time, r= 1) is selected based on magnitude intervals

of the outliers for each Monte Carlo experiment. We

use the continuous uniform distribution to select

the outlier magnitude. The uniform distribution is

a rectangular distribution with constant probability

and implies the fact that each range of values that

has the same length on the distributions support

has equal probability of occurrence. Thus, the total

error

is a combination of the random errors and its

corresponding outlier, which is given as as follows:

=e+ci∇i(17)

Where:

e∈Rn

is the PRNG from normal

distribution, i.e.

e∼ N

(0,

Σyy

),

ci

consists exclusively

of elements with values of 0 and 1, where 1 means

that an outlier of magnitude

∇i

aects an i-th

measurement, and 0 otherwise.

After the total error has been generated, the

least-squares residuals vector

b

e0

is computed using

equation (18):

b

e0=R,with R=I–A(A>WA)–1A>W(18)

In the equation (18), we have

R∈Rn×n

as

the redundancy matrix,

W

=

σ02Σ–1

yy ∈Rn×n

the

weight matrix of the measurements, where

σ02

is

the variance scalar factor, and

I∈Rn×n

the identity

matrix (Koch;1999).

For IDS, the hypothesis of (2) for one outlier

is assumed and the corresponding test statistic is

computed according to (4). Then, the maximum test

statistic value is computed according to (7). After

identifying the observation suspected as the most

likely outlier, it is typically excluded from the model,

and least-squares estimation and data snooping are

applied iteratively until there are no further outliers

identied in the dataset. The procedure should be

performed for mexperiments of random error vectors

with each experiment contaminated by an outlier.

If mis the total number of MMC experiments, we

count the number of times that the outlier is correctly

identied (denoted as n

CI

), i.e.

max |wi

ν|

>

√k

for

ν

= {1,

. . .

,

m

}. Then, the probability of correct

identication (P

CI

) can be approximated as follows

(Rofatto et al.;2018b):

PCI ≈nCI

m(19)

The error probabilities are also approximated as

follow:

PMD ≈nMD

m(20)

PWE ≈nWE

m(21)

Pover+≈nover+

m(22)

Pover–≈nover–

m(23)

Where:

•

n

MD

is the number of experiments in which the

IDS does not detect the outlier;

•

P

MD

represents the type II error, also referred to

as missed detection probability;

•

n

WE

is the number of experiments in which the IDS

procedure ags a non-outlying observation while

the ‘true’ outlier remains in the dataset;

•

P

WE

represents the type III error, also referred to

as wrong exclusion probability;

•

n

over+

is the number of experiments where the IDS

identies correctly the outlying observation and

others;

•Pover+corresponds to the probability of over+;

•

n

over–

represents the number of experiments

where the IDS identies more than one non-

outlying observation, whereas the ‘true outlier’

remains in the dataset;

•

P

over–

corresponds to the probability of over– class;

In practice, as the magnitudes of outliers are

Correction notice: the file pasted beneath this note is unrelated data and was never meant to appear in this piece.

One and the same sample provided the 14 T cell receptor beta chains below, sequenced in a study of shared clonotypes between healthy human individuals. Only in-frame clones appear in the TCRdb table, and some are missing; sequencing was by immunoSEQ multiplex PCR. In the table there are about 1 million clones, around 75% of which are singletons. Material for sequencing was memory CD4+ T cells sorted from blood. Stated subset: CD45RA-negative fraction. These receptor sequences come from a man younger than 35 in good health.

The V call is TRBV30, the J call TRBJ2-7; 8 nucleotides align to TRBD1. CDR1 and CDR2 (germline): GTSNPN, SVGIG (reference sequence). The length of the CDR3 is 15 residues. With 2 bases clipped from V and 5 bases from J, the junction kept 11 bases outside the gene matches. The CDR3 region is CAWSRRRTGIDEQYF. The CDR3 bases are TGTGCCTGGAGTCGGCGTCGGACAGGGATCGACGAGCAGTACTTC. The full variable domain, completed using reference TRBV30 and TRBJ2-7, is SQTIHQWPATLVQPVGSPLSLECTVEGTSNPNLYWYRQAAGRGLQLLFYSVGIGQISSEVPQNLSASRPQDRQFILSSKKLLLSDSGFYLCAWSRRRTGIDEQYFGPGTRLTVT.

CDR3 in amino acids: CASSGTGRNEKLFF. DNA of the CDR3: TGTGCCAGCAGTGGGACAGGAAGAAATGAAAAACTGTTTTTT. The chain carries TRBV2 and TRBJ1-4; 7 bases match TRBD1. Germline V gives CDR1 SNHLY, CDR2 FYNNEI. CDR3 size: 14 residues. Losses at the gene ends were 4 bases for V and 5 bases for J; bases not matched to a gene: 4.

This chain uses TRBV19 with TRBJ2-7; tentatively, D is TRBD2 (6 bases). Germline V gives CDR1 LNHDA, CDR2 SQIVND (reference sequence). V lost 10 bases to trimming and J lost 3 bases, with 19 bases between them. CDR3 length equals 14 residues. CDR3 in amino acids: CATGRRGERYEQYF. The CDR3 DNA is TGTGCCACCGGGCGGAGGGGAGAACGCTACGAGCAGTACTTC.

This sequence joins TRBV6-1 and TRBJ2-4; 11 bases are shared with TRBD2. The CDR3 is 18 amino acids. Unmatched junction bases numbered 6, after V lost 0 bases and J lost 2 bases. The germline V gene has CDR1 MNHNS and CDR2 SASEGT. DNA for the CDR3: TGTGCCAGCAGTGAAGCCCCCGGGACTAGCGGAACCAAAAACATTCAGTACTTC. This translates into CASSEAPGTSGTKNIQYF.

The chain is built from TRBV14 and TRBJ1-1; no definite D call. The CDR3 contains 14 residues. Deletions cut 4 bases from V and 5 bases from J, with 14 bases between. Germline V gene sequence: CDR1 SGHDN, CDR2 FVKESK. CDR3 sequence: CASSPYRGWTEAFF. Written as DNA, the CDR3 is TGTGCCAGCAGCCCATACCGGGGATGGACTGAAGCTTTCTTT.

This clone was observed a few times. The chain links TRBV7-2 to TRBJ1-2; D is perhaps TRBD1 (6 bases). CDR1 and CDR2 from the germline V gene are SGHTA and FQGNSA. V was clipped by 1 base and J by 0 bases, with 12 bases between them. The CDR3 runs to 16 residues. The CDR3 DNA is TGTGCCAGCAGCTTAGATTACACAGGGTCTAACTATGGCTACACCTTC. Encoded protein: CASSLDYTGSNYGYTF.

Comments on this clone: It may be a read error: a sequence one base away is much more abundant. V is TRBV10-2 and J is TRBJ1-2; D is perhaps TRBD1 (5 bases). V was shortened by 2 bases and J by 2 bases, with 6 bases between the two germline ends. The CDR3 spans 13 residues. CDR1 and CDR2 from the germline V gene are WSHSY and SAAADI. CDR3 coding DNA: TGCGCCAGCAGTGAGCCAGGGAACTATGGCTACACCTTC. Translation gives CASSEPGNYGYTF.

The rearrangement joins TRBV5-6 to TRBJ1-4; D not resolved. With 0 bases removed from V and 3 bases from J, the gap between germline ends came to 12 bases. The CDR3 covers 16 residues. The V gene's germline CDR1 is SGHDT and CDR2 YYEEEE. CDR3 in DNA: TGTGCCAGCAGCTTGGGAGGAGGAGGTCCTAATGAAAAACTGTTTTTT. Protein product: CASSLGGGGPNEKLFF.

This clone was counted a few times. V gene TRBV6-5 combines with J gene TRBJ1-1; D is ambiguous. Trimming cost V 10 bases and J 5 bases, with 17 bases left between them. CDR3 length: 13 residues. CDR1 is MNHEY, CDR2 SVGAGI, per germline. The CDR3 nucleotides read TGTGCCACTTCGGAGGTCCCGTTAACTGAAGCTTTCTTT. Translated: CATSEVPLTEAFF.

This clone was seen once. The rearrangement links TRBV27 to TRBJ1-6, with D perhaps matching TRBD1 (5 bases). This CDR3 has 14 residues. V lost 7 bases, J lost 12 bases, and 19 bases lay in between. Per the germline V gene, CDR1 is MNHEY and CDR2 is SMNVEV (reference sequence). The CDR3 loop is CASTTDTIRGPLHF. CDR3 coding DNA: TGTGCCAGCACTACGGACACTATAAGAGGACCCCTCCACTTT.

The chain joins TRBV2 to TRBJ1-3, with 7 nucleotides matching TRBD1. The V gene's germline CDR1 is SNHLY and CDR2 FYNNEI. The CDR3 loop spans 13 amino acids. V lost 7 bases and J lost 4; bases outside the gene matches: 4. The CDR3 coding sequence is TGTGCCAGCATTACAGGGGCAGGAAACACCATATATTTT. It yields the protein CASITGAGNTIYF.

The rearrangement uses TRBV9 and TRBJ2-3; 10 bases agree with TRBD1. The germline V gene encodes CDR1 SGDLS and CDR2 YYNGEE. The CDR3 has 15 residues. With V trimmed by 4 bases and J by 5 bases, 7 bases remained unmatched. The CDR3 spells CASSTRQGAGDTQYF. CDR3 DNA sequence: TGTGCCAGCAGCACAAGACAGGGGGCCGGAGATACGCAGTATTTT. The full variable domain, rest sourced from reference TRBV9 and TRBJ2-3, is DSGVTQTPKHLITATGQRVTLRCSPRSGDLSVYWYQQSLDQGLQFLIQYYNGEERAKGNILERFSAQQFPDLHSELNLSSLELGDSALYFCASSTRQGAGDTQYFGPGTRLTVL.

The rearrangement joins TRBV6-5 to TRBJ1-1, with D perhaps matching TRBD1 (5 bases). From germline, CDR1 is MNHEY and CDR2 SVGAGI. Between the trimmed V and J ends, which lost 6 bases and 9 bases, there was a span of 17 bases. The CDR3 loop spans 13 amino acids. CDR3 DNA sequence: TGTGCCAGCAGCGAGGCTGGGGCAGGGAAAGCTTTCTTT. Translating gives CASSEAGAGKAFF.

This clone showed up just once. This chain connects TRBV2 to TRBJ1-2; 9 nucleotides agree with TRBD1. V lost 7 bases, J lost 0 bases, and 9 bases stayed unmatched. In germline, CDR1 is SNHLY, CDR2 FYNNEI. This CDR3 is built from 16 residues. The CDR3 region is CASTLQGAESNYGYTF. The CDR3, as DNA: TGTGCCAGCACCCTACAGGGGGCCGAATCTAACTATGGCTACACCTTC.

unknown, one can dene the probability of the

correct identication in order to nd the MIB for a

given application. In the next section, the procedure

based on MMC for the computation of MIB is applied

in a geodetic network. The relationship between

detection by MDB and identication by MIB is also

studied.

4 An example of the Monte Carlo Method

applied to the reliability analysis of

geodetic networks

As an example, the procedure based on MMC

experiments for the computation of probability

levels of IDS is applied to the simulated closed-

levelling network given by Rofatto et al. (2018b),

with one control (xed) point (A) and three points

Bonimani et al./ Revista Brasileira de Computação Aplicada (2019), v.11, n.2, pp.74–85 |81

Table 1: MDB and MIB for each signicance level α(%) and for a power of γ= 0.8(80.0%)

Measurement α0.1% α1% α5% α10%

1MDB 5.3σ4.4σ3.6σ3.2σ

MIB 5.5σ4.8σ4.7σ6.5σ

2MDB 6.6σ5.4σ4.4σ4.0σ

MIB 6.8σ6.0σ5.8σ> 9σ

3MDB 6.6σ5.4σ4.4σ4.0σ

MIB 6.8σ6.0σ5.8σ6.5σ

4MDB 5.3σ4.4σ3.6σ3.2σ

MIB 5.5σ4.8σ4.7σ> 9.0σ

5MDB 6.6σ5.4σ4.4σ4.0σ

MIB 6.8σ6.0σ5.8σ7.0σ

6MDB 5.3σ4.4σ3.6σ3.2σ

MIB 5.5σ4.8σ4.7σ6.0σ

Figure 3: Simulated geodetic levelling network

with unknown heights (B, C, and D), totalling four

minimally constrained points (Fig. 3). The simulated

geodetic network has a minimal number of redundant

measurements that lead the identication of a single

outlier.

It is important to mention that geodetic network

presents a minimum conguration to identify at

least one single outlier. As mentioned by Xu (2005)

that: "in order to identify outliers, one also has to

further assume that for each model parameter, there

must, at least, exist two good data that contain the

information on such a parameter". For example,

consider the one unknown height into a leveling

network (one-dimensional - 1D). Two observations

would lead to dierent solutions and allow the

detection of an inconsistency between them. Three

observations would lead to dierent solutions and